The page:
Kate often wondered why Madeline wanted her to have the ring instead of saving it for Tom’s brother Martin to give a future bride. After all, Martin was the older grandson. Madeline dismissed the question with a quick shrug of her boney shoulders and a roll of her bulging eyes. “This ring,” she said, “embodies a promise.” Kate was puzzled. “This ring,” she whispered, squeezing Kate’s hand, “covers a multitude of sins.” She said it as if it were something magical. Something that would ensure a marriage would last forever.

“What does that mean; it covers a multitude of sins?” Kate asked.

Madeline’s answer came swiftly, “forgiveness.” Kate studied her eyes as they sparkled with wisdom and truth she hoped would one day be hers. “God joins spouses in marriage. He created marriage. What He joins let no man,” Madeline paused and drew in a deep breath, “and no woman separate.” She pointed her long, skinny finger in the air for effect. Then placing Kate’s hand between hers she emphasized, “forgiveness is the key and you are strong enough to carry its burden.” Replaying more of the conversation in her mind, Kate felt she could almost hear Madeline’s voice telling her marriage was both a mountainous journey and a joyous adventure. “Never give up,” she said, patting Kate’s hand, “never give up.”

Now, staring at the band, Kate fought back tears as a feeling of guilt rushed through her. She knew Madeline would be ashamed of what she and Tom were about to do. They had given up and this was the last step to make it final. Kate kicked Tom out of their home six months ago, shortly after her fortieth birthday. She knew Tom blamed her behavior on mid-life crisis, but Kate knew it was more than that. Maybe she and Tom were both going through a change of life in some regard, but what tore their marriage apart was deeper than any physical change or hormonal imbalance. For ten years they tried to get pregnant and the four times they did ended in miscarriage. The cost of in vitro fertilization put financial strain on Tom, while the fertility drugs took their toll on Kate. Each time they lost a baby, a piece of Kate shut down. She couldn’t handle the guilt, knowing it was her fault they couldn’t conceive. Tom’s sperm was doing its job. He was perfect and she was not. She was failing. Kate’s depression became all encompassing and it drove Tom toward the one stable part of his world, work. He became a workaholic and Kate grew resentful of what she viewed as his inability to help her cope. Ten years later, they had not only grown distant, but had fallen apart.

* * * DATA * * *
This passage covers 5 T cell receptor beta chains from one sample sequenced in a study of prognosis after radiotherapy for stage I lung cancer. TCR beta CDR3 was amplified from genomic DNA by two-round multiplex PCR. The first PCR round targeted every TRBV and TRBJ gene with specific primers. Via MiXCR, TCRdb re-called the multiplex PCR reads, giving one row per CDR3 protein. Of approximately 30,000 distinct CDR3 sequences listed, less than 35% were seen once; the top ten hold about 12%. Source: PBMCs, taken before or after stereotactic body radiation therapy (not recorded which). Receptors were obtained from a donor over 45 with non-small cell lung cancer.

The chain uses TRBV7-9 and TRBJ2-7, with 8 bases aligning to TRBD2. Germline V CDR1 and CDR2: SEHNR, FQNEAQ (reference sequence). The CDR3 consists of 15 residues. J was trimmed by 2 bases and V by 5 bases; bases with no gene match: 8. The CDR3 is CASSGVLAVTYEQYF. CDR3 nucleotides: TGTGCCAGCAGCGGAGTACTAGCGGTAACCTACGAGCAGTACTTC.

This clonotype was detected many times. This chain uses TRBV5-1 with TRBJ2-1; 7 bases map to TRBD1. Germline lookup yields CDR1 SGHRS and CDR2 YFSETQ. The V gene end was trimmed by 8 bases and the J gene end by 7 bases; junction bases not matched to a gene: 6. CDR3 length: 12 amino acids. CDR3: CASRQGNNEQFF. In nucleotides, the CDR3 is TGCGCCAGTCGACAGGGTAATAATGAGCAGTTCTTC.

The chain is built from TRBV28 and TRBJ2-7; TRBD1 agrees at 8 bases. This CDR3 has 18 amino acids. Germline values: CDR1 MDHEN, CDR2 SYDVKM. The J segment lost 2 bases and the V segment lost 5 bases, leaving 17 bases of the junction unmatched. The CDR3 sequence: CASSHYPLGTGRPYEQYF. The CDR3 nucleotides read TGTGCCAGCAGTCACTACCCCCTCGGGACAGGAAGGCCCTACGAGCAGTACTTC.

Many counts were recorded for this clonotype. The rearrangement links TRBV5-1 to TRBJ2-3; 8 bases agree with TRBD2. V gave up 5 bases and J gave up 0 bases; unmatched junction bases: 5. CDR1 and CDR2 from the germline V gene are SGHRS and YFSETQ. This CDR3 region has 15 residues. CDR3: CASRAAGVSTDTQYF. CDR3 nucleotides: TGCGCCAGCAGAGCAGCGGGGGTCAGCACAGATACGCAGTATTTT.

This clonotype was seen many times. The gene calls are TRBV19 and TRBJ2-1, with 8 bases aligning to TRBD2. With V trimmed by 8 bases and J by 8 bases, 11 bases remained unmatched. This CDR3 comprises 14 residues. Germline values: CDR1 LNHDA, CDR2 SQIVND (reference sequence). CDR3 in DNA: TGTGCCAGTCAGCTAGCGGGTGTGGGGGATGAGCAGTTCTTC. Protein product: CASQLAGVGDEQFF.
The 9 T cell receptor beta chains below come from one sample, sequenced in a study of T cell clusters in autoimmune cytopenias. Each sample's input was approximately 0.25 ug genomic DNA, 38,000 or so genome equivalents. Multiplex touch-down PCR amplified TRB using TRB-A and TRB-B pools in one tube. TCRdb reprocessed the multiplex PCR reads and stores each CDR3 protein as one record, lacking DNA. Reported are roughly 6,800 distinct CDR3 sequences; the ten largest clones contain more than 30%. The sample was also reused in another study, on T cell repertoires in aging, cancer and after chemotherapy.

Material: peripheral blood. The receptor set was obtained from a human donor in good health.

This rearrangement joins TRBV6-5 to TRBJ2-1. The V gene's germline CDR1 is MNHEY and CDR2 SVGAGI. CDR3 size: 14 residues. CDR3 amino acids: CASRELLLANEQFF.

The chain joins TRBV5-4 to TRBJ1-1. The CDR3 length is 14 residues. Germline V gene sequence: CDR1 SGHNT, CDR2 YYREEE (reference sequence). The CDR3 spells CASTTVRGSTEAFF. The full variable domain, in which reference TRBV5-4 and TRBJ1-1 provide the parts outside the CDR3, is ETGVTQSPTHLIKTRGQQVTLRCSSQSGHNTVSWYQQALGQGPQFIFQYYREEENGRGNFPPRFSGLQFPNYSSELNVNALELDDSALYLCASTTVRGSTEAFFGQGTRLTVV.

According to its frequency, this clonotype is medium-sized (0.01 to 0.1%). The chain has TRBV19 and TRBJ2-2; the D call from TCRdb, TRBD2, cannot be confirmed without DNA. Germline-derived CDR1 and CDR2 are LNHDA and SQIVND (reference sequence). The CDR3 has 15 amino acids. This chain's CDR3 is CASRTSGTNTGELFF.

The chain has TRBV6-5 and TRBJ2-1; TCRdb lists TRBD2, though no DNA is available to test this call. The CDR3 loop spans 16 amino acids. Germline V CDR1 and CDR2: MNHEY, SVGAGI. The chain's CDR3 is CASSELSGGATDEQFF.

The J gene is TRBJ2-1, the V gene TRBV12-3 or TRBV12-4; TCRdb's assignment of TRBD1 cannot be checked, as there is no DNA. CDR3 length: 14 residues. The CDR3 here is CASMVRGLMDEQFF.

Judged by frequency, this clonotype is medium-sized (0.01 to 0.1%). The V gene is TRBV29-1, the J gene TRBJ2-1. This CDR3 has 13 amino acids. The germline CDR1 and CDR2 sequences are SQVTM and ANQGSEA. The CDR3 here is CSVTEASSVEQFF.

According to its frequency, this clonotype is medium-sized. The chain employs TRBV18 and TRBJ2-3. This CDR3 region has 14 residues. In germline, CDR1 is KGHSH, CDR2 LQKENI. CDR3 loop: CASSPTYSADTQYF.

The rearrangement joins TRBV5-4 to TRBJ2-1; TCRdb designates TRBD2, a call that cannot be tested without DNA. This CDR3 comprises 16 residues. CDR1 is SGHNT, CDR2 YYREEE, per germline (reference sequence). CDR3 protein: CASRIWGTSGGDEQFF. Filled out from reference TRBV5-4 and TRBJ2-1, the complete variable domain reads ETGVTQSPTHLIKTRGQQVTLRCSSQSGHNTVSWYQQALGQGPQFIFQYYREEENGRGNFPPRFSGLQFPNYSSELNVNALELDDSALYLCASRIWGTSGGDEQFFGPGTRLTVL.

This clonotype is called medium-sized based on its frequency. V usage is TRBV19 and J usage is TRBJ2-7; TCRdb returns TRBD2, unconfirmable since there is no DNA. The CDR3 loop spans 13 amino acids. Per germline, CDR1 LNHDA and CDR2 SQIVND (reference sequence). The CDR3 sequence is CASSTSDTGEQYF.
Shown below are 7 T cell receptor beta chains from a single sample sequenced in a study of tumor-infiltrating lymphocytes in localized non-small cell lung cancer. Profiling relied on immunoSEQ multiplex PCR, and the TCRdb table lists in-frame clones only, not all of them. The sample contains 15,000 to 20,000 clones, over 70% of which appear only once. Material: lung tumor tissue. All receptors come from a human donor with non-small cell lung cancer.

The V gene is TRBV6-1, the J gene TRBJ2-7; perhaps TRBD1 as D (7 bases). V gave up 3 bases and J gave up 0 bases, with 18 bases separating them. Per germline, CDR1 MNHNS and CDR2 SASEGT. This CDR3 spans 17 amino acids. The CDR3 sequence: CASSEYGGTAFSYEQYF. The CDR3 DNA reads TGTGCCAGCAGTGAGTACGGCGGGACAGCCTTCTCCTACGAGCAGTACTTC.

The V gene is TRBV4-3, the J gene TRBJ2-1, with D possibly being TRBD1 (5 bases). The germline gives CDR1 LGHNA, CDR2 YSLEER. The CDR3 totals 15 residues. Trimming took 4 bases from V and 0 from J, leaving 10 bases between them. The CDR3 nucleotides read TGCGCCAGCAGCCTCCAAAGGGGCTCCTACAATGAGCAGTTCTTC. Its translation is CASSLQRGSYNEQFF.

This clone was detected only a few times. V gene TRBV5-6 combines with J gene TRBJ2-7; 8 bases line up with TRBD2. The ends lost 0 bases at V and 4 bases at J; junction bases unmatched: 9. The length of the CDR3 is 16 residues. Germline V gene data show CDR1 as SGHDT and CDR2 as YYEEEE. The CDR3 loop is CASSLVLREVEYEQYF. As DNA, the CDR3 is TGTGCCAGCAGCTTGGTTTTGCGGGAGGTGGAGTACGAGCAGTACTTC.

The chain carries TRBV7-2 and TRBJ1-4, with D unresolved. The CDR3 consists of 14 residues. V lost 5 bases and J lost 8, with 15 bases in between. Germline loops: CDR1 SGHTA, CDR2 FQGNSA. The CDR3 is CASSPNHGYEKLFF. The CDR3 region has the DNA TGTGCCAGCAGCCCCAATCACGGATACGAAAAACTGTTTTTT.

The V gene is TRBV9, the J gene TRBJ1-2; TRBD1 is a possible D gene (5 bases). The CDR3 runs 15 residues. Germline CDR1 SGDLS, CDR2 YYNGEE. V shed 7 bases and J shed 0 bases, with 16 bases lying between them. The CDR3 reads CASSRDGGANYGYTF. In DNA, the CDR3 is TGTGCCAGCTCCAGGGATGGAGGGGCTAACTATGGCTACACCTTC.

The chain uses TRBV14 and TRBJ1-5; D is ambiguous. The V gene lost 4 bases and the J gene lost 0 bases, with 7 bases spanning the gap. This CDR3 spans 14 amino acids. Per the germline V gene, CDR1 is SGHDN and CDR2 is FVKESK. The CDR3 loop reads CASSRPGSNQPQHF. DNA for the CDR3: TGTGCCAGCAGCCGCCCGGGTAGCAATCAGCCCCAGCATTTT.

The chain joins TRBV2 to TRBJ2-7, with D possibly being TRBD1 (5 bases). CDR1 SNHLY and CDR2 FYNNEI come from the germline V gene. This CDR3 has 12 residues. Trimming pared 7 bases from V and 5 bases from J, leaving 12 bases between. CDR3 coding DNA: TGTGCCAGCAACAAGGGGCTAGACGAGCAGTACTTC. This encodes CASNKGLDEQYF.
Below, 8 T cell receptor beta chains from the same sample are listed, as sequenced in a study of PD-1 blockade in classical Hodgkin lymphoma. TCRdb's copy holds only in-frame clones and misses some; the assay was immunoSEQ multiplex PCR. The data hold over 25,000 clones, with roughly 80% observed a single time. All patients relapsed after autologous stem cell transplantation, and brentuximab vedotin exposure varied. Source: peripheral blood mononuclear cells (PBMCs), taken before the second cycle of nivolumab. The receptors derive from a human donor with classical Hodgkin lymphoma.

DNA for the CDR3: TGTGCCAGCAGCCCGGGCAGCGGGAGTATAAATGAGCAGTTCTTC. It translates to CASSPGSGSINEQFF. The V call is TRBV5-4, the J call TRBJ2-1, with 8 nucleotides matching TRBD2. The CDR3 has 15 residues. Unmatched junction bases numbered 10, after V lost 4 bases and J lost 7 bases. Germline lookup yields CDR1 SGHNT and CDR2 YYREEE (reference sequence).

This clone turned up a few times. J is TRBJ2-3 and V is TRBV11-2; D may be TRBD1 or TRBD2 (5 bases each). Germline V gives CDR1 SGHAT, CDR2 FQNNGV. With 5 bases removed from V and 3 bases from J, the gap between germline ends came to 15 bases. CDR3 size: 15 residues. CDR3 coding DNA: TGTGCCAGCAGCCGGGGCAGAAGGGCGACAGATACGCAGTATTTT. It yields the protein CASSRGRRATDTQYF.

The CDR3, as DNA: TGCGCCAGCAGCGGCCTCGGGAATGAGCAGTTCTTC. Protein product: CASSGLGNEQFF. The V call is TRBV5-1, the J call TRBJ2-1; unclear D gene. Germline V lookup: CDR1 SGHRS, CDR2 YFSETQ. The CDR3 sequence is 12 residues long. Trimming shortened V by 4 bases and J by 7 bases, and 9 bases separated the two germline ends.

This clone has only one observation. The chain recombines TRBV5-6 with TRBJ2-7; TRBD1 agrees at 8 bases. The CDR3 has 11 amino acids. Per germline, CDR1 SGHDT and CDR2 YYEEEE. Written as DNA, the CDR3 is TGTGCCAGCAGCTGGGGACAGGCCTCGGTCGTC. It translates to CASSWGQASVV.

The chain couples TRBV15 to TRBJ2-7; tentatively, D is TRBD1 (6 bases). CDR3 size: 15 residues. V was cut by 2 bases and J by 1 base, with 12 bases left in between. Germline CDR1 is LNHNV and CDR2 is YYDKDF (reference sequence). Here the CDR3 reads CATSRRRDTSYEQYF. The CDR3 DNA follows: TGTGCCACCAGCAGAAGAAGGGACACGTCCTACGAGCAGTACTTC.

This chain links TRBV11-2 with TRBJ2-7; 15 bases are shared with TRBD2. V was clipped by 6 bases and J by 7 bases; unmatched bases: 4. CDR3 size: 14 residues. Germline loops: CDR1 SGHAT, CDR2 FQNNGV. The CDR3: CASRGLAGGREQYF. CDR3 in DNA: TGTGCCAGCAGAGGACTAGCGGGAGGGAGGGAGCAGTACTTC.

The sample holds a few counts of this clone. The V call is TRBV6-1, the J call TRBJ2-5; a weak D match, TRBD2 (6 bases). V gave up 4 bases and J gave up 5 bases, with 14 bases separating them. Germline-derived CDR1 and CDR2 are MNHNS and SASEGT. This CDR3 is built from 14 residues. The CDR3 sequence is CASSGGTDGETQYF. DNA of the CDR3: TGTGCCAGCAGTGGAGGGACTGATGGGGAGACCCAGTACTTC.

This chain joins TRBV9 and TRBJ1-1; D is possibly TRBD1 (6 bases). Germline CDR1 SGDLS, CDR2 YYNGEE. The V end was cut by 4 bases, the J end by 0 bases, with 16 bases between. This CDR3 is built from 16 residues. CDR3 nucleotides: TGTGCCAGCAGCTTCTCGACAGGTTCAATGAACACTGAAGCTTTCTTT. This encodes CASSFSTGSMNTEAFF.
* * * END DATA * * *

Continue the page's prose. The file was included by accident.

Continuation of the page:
“Mrs. Miller?” The young woman’s voice jolted Kate from her thoughts. “Your attorney has another hearing to go to now. Since Mr. Miller hasn’t arrived yet, we’re going to have to reschedule your appointment.”

Kate starred blankly. She felt disappointed, yet not completely deflated. Maybe this meant Tom had the same reservations she did about preceding down this path. Maybe it meant there was still some hope left in them, somewhere deep down. Maybe it merely meant he was too irresponsible to show up. She rescheduled the appointment and left. ...

Listen ...Defending Glory

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Aidan “Mac” McKeown palmed the bullets doctors removed from his right thigh and stared out his office window. Daffodils, tulips, and marsh marigolds lined garden paths beyond the alleyway at the back of the building. The fragrant scent of lilacs sweetened the air. Robins chirped on their endless hunt for worms. It was a perfect Thursday morning in northern Minnesota. The kind his partner would have cherished.

If he were alive.